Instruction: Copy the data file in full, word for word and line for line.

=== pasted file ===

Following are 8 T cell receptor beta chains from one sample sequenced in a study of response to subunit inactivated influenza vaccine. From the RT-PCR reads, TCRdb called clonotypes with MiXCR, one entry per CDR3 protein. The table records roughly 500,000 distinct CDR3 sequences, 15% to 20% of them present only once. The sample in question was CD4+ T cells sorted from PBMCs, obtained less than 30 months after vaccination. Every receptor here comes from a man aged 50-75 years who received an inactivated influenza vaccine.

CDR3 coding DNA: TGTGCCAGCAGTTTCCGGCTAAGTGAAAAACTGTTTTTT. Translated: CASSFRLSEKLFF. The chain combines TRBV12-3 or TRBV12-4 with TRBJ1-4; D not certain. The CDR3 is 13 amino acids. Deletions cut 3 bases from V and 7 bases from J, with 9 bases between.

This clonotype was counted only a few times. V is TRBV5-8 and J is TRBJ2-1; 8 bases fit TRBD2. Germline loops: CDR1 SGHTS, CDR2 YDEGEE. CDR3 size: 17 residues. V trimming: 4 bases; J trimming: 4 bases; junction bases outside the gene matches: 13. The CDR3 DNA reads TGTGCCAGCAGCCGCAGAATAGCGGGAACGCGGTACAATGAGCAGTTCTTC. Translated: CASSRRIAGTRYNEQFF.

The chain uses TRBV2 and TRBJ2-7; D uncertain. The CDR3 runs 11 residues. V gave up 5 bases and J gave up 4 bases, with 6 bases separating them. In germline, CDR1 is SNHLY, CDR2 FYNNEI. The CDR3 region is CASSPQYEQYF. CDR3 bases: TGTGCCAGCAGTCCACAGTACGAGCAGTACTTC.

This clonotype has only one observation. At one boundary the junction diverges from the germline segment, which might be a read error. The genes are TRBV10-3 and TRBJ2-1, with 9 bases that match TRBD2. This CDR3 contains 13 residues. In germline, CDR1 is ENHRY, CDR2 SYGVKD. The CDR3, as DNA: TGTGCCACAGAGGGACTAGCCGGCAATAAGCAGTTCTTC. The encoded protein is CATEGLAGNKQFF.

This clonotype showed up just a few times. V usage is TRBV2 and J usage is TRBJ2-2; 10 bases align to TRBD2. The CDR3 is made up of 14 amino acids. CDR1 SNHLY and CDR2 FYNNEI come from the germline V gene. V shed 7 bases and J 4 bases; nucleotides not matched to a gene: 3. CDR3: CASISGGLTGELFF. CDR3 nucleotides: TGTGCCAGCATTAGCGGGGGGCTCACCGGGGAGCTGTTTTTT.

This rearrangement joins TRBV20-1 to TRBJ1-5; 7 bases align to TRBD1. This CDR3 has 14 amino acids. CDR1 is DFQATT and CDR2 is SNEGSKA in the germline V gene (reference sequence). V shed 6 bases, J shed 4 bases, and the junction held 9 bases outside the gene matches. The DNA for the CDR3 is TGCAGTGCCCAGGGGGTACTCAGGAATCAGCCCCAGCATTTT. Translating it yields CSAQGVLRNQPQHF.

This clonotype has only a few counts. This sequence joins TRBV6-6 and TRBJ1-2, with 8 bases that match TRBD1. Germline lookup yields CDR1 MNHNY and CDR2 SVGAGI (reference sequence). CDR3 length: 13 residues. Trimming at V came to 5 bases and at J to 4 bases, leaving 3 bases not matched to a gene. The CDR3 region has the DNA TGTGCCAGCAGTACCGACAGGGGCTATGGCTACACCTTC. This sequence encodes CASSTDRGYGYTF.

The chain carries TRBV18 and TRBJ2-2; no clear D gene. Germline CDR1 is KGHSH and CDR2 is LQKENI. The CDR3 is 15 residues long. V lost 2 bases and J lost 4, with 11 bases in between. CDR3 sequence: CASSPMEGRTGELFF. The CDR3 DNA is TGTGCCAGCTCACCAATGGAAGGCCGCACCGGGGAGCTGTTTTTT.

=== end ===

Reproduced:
Following are 8 T cell receptor beta chains from one sample sequenced in a study of response to subunit inactivated influenza vaccine. From the RT-PCR reads, TCRdb called clonotypes with MiXCR, one entry per CDR3 protein. The table records roughly 500,000 distinct CDR3 sequences, 15% to 20% of them present only once. The sample in question was CD4+ T cells sorted from PBMCs, obtained less than 30 months after vaccination. Every receptor here comes from a man aged 50-75 years who received an inactivated influenza vaccine.

CDR3 coding DNA: TGTGCCAGCAGTTTCCGGCTAAGTGAAAAACTGTTTTTT. Translated: CASSFRLSEKLFF. The chain combines TRBV12-3 or TRBV12-4 with TRBJ1-4; D not certain. The CDR3 is 13 amino acids. Deletions cut 3 bases from V and 7 bases from J, with 9 bases between.

This clonotype was counted only a few times. V is TRBV5-8 and J is TRBJ2-1; 8 bases fit TRBD2. Germline loops: CDR1 SGHTS, CDR2 YDEGEE. CDR3 size: 17 residues. V trimming: 4 bases; J trimming: 4 bases; junction bases outside the gene matches: 13. The CDR3 DNA reads TGTGCCAGCAGCCGCAGAATAGCGGGAACGCGGTACAATGAGCAGTTCTTC. Translated: CASSRRIAGTRYNEQFF.

The chain uses TRBV2 and TRBJ2-7; D uncertain. The CDR3 runs 11 residues. V gave up 5 bases and J gave up 4 bases, with 6 bases separating them. In germline, CDR1 is SNHLY, CDR2 FYNNEI. The CDR3 region is CASSPQYEQYF. CDR3 bases: TGTGCCAGCAGTCCACAGTACGAGCAGTACTTC.

This clonotype has only one observation. At one boundary the junction diverges from the germline segment, which might be a read error. The genes are TRBV10-3 and TRBJ2-1, with 9 bases that match TRBD2. This CDR3 contains 13 residues. In germline, CDR1 is ENHRY, CDR2 SYGVKD. The CDR3, as DNA: TGTGCCACAGAGGGACTAGCCGGCAATAAGCAGTTCTTC. The encoded protein is CATEGLAGNKQFF.

This clonotype showed up just a few times. V usage is TRBV2 and J usage is TRBJ2-2; 10 bases align to TRBD2. The CDR3 is made up of 14 amino acids. CDR1 SNHLY and CDR2 FYNNEI come from the germline V gene. V shed 7 bases and J 4 bases; nucleotides not matched to a gene: 3. CDR3: CASISGGLTGELFF. CDR3 nucleotides: TGTGCCAGCATTAGCGGGGGGCTCACCGGGGAGCTGTTTTTT.

This rearrangement joins TRBV20-1 to TRBJ1-5; 7 bases align to TRBD1. This CDR3 has 14 amino acids. CDR1 is DFQATT and CDR2 is SNEGSKA in the germline V gene (reference sequence). V shed 6 bases, J shed 4 bases, and the junction held 9 bases outside the gene matches. The DNA for the CDR3 is TGCAGTGCCCAGGGGGTACTCAGGAATCAGCCCCAGCATTTT. Translating it yields CSAQGVLRNQPQHF.

This clonotype has only a few counts. This sequence joins TRBV6-6 and TRBJ1-2, with 8 bases that match TRBD1. Germline lookup yields CDR1 MNHNY and CDR2 SVGAGI (reference sequence). CDR3 length: 13 residues. Trimming at V came to 5 bases and at J to 4 bases, leaving 3 bases not matched to a gene. The CDR3 region has the DNA TGTGCCAGCAGTACCGACAGGGGCTATGGCTACACCTTC. This sequence encodes CASSTDRGYGYTF.

The chain carries TRBV18 and TRBJ2-2; no clear D gene. Germline CDR1 is KGHSH and CDR2 is LQKENI. The CDR3 is 15 residues long. V lost 2 bases and J lost 4, with 11 bases in between. CDR3 sequence: CASSPMEGRTGELFF. The CDR3 DNA is TGTGCCAGCTCACCAATGGAAGGCCGCACCGGGGAGCTGTTTTTT.